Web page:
Mis' Molly and Rena remained on the bank until the steamer announced, with a raucous whistle, its readiness to depart. Warwick was seen for a moment on the upper deck, from which he greeted them with a smile and a slight nod. He had bidden his mother an affectionate farewell the evening before. Rena gave her hand to Frank.
"Good-by, Frank," she said, with a kind smile; "I hope you and mamma will be good friends while I'm gone."
The whistle blew a second warning blast, and the deck hands prepared to draw in the gang-plank. Rena flew into her mother's arms, and then, breaking away, hurried on board and retired to her state-room, from which she did not emerge during the journey. The window-blinds were closed, darkening the room, and the stewardess who came to ask if she should bring her some dinner could not see her face distinctly, but perceived enough to make her surmise that the young lady had been weeping.
"Po' chile," murmured the sympathetic colored woman, "I reckon some er her folks is dead, er her sweetheart 's gone back on her, er e'se she's had some kin' er bad luck er 'nuther. W'ite folks has deir troubles jes' ez well ez black folks, an' sometimes feels 'em mo', cause dey ain't ez use' ter 'em."
Mis' Molly went back in sadness to the lonely house behind the cedars, henceforth to be peopled for her with only the memory of those she had loved. She had paid with her heart's blood another installment on the Shylock's bond exacted by society for her own happiness of the past and her children's prospects for the future.
The journey down the sluggish river to the seaboard in the flat-bottomed, stern-wheel steamer lasted all day and most of the night. During the first half-day, the boat grounded now and then upon a sand-bank, and the half-naked negro deck-hands toiled with ropes and poles to release it. Several times before Rena fell asleep that night, the steamer would tie up at a landing, and by the light of huge pine torches she watched the boat hands send the yellow turpentine barrels down the steep bank in a long string, or pass cord-wood on board from hand to hand. The excited negroes, their white teeth and eyeballs glistening in the surrounding darkness to which their faces formed no relief; the white officers in brown linen, shouting, swearing, and gesticulating; the yellow, flickering torchlight over all,—made up a scene of which the weird interest would have appealed to a more blase traveler than this girl upon her first journey.
During the day, Warwick had taken his meals in the dining-room, with the captain and the other cabin passengers. It was learned that he was a South Carolina lawyer, and not a carpet-bagger. Such credentials were unimpeachable, and the passengers found him a very agreeable traveling companion. Apparently sound on the subject of negroes, Yankees, and the righteousness of the lost cause, he yet discussed these themes in a lofty and impersonal manner that gave his words greater weight than if he had seemed warped by a personal grievance. His attitude, in fact, piqued the curiosity of one or two of the passengers.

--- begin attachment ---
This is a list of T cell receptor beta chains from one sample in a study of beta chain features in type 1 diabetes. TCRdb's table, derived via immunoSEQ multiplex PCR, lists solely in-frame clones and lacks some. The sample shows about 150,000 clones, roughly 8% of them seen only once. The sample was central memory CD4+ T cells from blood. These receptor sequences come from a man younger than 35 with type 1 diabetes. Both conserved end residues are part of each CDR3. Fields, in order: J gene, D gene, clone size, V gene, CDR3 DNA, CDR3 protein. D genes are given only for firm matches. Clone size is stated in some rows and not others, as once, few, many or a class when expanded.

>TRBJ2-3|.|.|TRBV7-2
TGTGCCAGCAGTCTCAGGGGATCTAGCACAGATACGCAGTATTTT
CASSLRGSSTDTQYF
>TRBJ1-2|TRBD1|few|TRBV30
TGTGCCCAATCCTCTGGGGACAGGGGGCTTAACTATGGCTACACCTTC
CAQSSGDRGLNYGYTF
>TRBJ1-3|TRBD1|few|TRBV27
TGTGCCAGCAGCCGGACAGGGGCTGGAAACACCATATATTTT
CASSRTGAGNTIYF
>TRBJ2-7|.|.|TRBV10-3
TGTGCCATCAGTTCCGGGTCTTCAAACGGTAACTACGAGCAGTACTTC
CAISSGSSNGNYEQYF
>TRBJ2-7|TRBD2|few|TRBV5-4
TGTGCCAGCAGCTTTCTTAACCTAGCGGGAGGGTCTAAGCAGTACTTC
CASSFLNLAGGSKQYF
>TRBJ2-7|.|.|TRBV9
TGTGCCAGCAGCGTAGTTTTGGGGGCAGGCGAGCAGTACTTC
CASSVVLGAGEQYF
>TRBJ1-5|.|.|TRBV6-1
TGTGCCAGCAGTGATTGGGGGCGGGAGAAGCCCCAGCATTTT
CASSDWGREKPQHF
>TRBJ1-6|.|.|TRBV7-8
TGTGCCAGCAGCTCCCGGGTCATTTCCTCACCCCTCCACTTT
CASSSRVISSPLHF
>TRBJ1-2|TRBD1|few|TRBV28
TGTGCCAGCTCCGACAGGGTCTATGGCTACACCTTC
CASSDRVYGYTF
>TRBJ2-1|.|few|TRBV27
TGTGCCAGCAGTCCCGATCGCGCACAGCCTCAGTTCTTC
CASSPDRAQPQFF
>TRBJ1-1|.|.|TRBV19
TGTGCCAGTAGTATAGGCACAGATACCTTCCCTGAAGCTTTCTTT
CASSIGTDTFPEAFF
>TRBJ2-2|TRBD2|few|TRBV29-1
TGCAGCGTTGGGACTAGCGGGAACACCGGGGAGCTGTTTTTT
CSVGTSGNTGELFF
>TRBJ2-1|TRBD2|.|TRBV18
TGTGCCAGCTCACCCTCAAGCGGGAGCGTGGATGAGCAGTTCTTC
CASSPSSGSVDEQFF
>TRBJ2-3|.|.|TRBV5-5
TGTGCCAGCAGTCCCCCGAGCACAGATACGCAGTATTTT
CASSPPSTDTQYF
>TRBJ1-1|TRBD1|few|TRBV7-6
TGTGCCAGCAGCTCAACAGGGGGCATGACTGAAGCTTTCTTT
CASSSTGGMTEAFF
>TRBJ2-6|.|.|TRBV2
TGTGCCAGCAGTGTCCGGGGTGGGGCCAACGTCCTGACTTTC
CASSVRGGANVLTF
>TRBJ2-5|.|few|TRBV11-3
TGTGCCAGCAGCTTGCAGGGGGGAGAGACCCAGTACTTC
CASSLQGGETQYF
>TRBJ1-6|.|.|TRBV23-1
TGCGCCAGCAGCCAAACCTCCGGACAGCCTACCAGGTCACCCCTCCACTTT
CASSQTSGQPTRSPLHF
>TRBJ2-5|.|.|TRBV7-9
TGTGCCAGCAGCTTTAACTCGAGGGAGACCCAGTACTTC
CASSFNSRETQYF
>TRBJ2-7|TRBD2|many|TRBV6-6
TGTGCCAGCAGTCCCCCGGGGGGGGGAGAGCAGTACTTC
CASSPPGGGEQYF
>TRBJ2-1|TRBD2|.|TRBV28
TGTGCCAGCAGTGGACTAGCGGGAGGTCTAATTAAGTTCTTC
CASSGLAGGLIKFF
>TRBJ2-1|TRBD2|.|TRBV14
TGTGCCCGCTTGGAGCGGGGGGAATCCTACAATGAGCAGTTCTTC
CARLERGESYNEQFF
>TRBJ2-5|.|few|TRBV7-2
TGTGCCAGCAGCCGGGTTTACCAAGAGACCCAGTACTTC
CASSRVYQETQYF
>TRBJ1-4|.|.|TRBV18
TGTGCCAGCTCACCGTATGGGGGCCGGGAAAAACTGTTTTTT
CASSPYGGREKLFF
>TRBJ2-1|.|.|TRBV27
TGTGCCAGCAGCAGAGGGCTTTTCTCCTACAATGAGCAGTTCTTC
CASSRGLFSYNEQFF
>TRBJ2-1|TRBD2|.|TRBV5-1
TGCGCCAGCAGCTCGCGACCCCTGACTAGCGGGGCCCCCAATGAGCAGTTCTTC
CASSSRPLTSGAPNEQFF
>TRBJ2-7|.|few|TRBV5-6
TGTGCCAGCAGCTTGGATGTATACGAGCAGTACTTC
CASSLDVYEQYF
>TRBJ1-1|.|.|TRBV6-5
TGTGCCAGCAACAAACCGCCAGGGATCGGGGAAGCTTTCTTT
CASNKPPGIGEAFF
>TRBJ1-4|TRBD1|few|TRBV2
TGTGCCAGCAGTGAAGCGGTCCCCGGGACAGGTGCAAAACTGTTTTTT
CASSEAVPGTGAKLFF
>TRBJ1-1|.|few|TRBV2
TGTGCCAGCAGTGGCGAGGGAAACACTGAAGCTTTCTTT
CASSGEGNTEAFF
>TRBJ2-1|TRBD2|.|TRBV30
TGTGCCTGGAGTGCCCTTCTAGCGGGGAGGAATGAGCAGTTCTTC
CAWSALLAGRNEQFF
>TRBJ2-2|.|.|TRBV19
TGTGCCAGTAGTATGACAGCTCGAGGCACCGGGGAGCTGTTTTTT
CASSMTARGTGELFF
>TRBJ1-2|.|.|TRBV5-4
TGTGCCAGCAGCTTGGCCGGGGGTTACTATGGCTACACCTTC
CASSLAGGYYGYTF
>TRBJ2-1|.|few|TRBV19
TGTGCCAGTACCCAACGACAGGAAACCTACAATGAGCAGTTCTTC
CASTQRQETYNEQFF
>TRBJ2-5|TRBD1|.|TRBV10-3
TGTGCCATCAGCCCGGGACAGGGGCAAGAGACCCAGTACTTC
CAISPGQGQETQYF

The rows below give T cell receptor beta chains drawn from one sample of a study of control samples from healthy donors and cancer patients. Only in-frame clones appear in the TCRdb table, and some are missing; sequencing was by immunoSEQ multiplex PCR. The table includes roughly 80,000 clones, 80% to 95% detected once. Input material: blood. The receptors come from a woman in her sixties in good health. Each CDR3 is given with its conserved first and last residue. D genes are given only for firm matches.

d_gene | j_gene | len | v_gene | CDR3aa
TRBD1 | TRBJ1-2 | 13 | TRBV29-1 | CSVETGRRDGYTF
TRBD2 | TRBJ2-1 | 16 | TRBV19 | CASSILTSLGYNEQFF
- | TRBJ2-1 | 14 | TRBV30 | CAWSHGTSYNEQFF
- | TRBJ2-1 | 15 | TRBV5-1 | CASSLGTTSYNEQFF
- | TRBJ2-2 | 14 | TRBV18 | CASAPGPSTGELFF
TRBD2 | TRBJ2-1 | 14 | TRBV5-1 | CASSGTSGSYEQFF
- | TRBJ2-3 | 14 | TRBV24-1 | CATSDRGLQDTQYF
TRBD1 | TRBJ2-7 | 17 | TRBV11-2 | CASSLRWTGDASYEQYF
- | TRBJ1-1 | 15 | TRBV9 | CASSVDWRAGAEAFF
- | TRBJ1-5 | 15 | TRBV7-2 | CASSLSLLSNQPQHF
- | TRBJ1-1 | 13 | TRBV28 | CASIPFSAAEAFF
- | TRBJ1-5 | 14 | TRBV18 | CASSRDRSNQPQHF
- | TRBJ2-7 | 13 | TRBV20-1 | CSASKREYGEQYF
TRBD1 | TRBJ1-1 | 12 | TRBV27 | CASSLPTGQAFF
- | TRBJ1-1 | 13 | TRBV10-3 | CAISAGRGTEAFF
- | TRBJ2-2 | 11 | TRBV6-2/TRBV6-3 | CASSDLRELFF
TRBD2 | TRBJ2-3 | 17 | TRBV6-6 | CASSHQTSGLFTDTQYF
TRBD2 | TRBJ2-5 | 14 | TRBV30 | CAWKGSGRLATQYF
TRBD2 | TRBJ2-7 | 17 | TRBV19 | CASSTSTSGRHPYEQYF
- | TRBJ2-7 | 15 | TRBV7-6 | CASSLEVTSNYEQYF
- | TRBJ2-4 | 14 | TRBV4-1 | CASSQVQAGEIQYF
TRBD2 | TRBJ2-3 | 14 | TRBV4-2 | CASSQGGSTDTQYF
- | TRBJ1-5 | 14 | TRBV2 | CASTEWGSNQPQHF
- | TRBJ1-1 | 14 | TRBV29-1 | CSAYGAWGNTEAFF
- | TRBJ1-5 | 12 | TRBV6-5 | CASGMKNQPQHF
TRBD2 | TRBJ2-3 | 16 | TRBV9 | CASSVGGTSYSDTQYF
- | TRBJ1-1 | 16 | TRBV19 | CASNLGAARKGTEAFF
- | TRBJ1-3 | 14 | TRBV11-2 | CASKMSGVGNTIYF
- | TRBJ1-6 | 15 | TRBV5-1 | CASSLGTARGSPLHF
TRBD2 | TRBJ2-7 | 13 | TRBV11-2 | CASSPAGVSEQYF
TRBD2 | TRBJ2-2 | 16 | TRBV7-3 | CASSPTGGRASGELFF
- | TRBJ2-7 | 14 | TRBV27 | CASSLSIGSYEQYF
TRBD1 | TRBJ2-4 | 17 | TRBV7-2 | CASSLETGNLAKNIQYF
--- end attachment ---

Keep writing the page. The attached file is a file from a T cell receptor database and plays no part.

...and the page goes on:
"Did your people lose any niggers?" asked one of them.
"My father owned a hundred," he replied grandly.
Their respect for his views was doubled. It is easy to moralize about the misfortunes of others, and to find good in the evil that they suffer;—only a true philosopher could speak thus lightly of his own losses.
When the steamer tied up at the wharf at Wilmington, in the early morning, the young lawyer and a veiled lady passenger drove in the same carriage to a hotel. After they had breakfasted in a private room, Warwick explained to his sister the plan he had formed for her future. Henceforth she must be known as Miss Warwick, dropping the old name with the old life. He would place her for a year in a boarding-school at Charleston, after which she would take her place as the mistress of his house. Having imparted this information, he took his sister for a drive through the town. There for the first time Rena saw great ships, which, her brother told her, sailed across the mighty ocean to distant lands, whose flags he pointed out drooping lazily at the mast-heads. The business portion of the town had "an ancient and fishlike smell," and most of the trade seemed to be in cotton and naval stores and products of the sea. The wharves were piled high with cotton bales, and there were acres of barrels of resin and pitch and tar and spirits of turpentine. The market, a long, low, wooden structure, in the middle of the principal street, was filled with a mass of people of all shades, from blue-black to Saxon blonde, gabbling and gesticulating over piles of oysters and clams and freshly caught fish of varied hue. By ten o'clock the sun was beating down so fiercely that the glitter of the white, sandy streets dazzled and pained the eyes unaccustomed to it, and Rena was glad to be driven back to the hotel. The travelers left together on an early afternoon train.
Thus for the time being was severed the last tie that bound Rena to her narrow past, and for some time to come the places and the people who had known her once were to know her no more.
Some few weeks later, Mis' Molly called upon old Judge Straight with reference to the taxes on her property.
"Your son came in to see me the other day," he remarked. "He seems to have got along."
"Oh, yes, judge, he's done fine, John has; an' he's took his sister away with him."
"Ah!" exclaimed the judge. Then after a pause he added, "I hope she may do as well."
"Thank you, sir," she said, with a curtsy, as she rose to go. "We've always knowed that you were our friend and wished us well."
The judge looked after her as she walked away. Her bearing had a touch of timidity, a shade of affectation, and yet a certain pathetic dignity.
"It is a pity," he murmured, with a sigh, "that men cannot select their mothers. My young friend John has builded, whether wisely or not, very well; but he has come back into the old life and carried away a part of it, and I fear that this addition will weaken the structure."